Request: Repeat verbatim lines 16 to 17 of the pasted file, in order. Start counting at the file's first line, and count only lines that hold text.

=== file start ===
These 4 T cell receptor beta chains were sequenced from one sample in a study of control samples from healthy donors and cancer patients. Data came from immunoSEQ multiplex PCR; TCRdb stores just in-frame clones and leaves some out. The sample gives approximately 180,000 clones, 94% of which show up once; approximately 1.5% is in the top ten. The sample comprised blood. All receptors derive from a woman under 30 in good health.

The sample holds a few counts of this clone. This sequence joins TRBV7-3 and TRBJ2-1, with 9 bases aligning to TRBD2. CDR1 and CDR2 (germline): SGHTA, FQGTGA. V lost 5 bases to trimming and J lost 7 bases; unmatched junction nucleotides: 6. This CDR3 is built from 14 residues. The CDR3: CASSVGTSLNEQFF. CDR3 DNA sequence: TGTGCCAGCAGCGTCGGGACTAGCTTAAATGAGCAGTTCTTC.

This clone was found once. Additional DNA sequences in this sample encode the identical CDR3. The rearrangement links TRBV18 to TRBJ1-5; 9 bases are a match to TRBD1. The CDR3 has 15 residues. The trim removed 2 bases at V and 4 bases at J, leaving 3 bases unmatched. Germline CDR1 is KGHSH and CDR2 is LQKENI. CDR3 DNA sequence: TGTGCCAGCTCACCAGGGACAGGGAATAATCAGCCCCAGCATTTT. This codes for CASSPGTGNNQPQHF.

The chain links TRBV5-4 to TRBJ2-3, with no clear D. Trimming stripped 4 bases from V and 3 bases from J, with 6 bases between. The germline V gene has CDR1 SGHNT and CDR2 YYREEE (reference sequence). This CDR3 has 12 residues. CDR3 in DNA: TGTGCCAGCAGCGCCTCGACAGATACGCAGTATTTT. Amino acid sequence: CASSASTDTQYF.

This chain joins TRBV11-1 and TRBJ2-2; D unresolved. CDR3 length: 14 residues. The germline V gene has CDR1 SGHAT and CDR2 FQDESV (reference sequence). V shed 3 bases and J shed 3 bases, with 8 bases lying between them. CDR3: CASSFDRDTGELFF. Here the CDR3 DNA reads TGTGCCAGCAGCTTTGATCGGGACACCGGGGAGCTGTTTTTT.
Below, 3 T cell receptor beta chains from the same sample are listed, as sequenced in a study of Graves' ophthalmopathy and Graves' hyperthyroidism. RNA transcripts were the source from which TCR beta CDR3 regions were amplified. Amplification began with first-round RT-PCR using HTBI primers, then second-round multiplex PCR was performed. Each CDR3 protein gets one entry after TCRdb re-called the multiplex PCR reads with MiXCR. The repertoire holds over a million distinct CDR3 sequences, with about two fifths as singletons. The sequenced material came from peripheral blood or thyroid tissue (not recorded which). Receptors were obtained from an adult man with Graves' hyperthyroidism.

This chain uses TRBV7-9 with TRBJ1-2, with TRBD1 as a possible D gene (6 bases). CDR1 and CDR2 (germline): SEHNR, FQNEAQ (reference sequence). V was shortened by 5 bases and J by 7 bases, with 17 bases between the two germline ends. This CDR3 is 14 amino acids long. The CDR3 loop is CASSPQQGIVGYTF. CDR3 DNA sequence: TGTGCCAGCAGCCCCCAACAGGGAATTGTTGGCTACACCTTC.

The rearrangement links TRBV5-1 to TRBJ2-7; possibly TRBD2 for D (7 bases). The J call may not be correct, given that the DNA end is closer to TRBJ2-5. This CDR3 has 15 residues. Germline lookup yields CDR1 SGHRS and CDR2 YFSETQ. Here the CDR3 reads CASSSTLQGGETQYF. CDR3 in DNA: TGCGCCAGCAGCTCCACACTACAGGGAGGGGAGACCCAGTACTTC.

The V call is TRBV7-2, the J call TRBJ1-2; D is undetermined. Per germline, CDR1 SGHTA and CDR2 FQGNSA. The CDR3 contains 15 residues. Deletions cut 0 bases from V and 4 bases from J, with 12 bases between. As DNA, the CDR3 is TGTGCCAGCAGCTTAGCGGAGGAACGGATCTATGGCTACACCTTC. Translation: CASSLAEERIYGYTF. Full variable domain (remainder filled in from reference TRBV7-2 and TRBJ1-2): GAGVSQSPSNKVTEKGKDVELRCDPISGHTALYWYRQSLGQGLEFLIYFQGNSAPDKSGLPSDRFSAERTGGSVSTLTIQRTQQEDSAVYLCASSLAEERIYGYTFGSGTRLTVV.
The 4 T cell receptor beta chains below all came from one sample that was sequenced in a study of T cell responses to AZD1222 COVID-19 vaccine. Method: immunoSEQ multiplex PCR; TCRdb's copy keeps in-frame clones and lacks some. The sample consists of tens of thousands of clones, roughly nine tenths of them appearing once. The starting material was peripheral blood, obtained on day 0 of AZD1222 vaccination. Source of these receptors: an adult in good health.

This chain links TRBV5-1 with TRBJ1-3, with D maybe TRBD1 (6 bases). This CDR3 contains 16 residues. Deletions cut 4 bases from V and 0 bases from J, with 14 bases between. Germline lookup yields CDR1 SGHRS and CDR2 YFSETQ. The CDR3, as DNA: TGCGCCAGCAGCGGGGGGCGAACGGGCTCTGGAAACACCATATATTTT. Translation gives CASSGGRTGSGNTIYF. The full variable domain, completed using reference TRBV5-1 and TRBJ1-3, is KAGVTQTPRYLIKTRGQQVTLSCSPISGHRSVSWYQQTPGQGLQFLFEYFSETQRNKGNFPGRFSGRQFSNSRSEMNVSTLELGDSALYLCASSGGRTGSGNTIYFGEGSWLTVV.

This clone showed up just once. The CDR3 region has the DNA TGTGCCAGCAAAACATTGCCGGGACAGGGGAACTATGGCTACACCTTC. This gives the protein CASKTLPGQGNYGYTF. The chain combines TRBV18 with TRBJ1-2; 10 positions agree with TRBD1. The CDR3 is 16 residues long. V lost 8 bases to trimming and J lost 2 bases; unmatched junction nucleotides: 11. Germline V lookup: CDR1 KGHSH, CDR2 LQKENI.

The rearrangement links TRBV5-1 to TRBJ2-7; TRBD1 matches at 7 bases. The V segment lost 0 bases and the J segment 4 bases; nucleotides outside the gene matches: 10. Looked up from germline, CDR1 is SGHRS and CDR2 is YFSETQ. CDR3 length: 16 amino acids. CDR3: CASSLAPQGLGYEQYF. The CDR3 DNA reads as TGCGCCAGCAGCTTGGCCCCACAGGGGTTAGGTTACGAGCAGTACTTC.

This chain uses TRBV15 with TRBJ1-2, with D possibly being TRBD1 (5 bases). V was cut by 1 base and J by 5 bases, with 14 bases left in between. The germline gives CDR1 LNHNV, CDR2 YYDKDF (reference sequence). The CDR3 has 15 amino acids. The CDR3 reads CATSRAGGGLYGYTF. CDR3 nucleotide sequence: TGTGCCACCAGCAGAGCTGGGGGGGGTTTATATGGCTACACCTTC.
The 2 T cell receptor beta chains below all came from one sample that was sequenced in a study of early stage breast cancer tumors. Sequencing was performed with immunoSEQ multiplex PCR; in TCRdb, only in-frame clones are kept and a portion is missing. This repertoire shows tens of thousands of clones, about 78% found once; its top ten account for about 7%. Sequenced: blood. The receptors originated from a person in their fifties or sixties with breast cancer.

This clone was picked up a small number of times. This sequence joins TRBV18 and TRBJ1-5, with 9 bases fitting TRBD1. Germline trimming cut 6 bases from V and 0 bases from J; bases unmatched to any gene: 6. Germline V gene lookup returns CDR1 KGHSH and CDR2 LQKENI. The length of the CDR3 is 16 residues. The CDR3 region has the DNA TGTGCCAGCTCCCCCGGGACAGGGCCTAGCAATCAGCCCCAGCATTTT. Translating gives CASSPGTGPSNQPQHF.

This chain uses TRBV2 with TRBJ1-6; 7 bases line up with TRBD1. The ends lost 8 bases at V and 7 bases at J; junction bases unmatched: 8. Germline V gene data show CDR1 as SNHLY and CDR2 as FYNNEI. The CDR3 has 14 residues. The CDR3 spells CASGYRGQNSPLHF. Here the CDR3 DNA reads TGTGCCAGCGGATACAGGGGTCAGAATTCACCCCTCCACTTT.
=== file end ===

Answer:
This clone was picked up a small number of times. This sequence joins TRBV18 and TRBJ1-5, with 9 bases fitting TRBD1. Germline trimming cut 6 bases from V and 0 bases from J; bases unmatched to any gene: 6. Germline V gene lookup returns CDR1 KGHSH and CDR2 LQKENI. The length of the CDR3 is 16 residues. The CDR3 region has the DNA TGTGCCAGCTCCCCCGGGACAGGGCCTAGCAATCAGCCCCAGCATTTT. Translating gives CASSPGTGPSNQPQHF.

This chain uses TRBV2 with TRBJ1-6; 7 bases line up with TRBD1. The ends lost 8 bases at V and 7 bases at J; junction bases unmatched: 8. Germline V gene data show CDR1 as SNHLY and CDR2 as FYNNEI. The CDR3 has 14 residues. The CDR3 spells CASGYRGQNSPLHF. Here the CDR3 DNA reads TGTGCCAGCGGATACAGGGGTCAGAATTCACCCCTCCACTTT.